Catherine Moore

In Coal Country, What's Next for Miners? Some Say: Long Live King Coal! But Others Say Coal is Dead

If you live in Appalachia, you know that one of the most sensitive topics to talk about can be coal. In this episode of "Inside Appalachia," we'll hear liberal and conservative points of view, as we take on the complicated subject of the future of coal.
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Eleven pharmaceutical drug distributors have asked a judge to deny the state's request to unseal a court filing containing information about their shipments to West Virginia pharmacies.

The companies are being sued in Boone County Circuit Court by the Department of Health and Human Resources and the Department of Military Affairs and Public Safety. The lawsuit alleges that the companies shipped excessive amounts of prescription painkillers to southern West Virginia pharmacies.

Rebecca Barray / https://www.flickr.com/photos/rebeccabarray/

The West Virginia Marble Festival is moving to the home of the state's last remaining marble factory.

The annual festival has been held in Cairo for 20 years. Media outlets report that the festival will move to Paden City, home of Marble King, in 2016.

 

Bill Hughes

  After a 2014 chemical spill polluted drinking water for more than 300,000 people in West Virginia, lawmakers there quickly mandated tighter surveillance of the state's chemical storage tanks. It revealed dozens of tanks that shouldn't have been in service still posed a potential threat to drinking water for more than 134,000 people downstream.

  Gov. Earl Ray Tomblin's task forces on substance abuse are slated to meet in Romney and Morgantown.

Chattman Photography / The Sea The Sea

Acoustic folk duo The Sea The Sea are coming back to the Mountain State this month to play a couple shows. If the name sounds familiar, it's probably because they've played a couple times on NPR's Mountain Stage, or because one of the band members is a Charleston native or because they just play great music.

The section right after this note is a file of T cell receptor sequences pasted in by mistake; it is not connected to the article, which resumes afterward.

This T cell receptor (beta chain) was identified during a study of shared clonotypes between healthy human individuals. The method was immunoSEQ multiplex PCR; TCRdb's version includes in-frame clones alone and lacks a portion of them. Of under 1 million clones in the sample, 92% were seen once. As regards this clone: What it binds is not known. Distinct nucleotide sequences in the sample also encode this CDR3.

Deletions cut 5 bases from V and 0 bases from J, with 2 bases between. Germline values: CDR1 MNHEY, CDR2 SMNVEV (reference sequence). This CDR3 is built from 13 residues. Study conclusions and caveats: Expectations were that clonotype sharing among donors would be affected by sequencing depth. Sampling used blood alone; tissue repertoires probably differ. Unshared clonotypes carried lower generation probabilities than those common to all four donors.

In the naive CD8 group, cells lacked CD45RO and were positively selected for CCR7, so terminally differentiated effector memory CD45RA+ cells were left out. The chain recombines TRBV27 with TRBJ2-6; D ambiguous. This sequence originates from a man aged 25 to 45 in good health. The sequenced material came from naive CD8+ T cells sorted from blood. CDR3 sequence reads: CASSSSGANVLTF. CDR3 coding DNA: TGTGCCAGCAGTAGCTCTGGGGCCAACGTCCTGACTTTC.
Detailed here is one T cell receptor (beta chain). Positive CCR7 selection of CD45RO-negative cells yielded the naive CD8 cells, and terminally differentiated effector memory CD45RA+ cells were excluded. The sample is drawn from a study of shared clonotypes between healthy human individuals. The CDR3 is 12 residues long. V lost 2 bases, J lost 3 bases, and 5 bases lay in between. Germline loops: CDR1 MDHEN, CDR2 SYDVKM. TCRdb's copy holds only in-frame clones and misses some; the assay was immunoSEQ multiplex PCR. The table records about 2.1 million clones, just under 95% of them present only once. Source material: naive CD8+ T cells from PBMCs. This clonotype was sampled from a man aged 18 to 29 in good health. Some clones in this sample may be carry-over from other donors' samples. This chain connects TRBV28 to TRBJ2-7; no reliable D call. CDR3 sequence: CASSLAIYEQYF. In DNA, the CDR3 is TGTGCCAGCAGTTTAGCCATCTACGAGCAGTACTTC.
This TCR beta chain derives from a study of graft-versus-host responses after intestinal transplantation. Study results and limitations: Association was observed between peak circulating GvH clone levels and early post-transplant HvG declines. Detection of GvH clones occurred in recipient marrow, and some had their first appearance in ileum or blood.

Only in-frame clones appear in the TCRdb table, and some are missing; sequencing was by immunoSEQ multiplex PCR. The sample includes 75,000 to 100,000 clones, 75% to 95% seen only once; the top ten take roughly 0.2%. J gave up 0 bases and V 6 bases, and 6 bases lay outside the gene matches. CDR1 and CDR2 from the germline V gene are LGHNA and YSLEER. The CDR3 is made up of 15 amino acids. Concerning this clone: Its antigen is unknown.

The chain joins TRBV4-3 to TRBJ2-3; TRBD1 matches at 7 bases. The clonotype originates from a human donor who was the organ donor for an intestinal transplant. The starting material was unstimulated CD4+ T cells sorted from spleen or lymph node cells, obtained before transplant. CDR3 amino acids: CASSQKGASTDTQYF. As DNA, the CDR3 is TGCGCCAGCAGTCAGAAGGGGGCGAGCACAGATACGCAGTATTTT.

Is Appalachia the most racist place in America?

A story in the Washington Post this week suggests that, based on a study done of Google searches of the "N" word. It appears there are more such searches in Appalachia than almost anywhere else.

Is racism worse in Appalachia than elsewhere? If not, what's going on?

Catherine Moore

If you live in Appalachia, you know that one of the most sensitive topics to talk about can be coal. In this episode of "Inside Appalachia," we'll hear liberal and conservative points of view, as we take on the complicated subject of the future of coal.

Wikipedia / en.wikipedia.org

Members of the search committee at Marshall University tasked with hiring a new president will begin interviewing candidates over the weekend.

The closed door sessions of the search committee begin Saturday and will continue Sunday.

The committee was appointed after the University’s former president, Dr. Stephen Kopp, passed away suddenly in December.

Logo courtesy of Mark Lerner

 Americans are as divided as they’ve ever been. A recent Pew Research Center study found that “Republicans and Democrats are more divided along ideological lines – and partisan antipathy is deeper and more extensive – than at any point in the last two decades.” The report found the percentage of Americans who express consistently conservative or consistently liberal opinions has doubled over that period, to 21%, and that “ideological overlap between the two parties has diminished.”

U.S. Coast Guard photo by Chief Petty Officer Angie Vallier

After several accidents involving trains carrying crude oil in the past few years, including one in southern West Virginia, the U.S. Department of Transportation has announced new rules to make rail shipping safer.

The new rules apply to rail shipments of flammable and hazardous materials, like crude oil and ethanol. 

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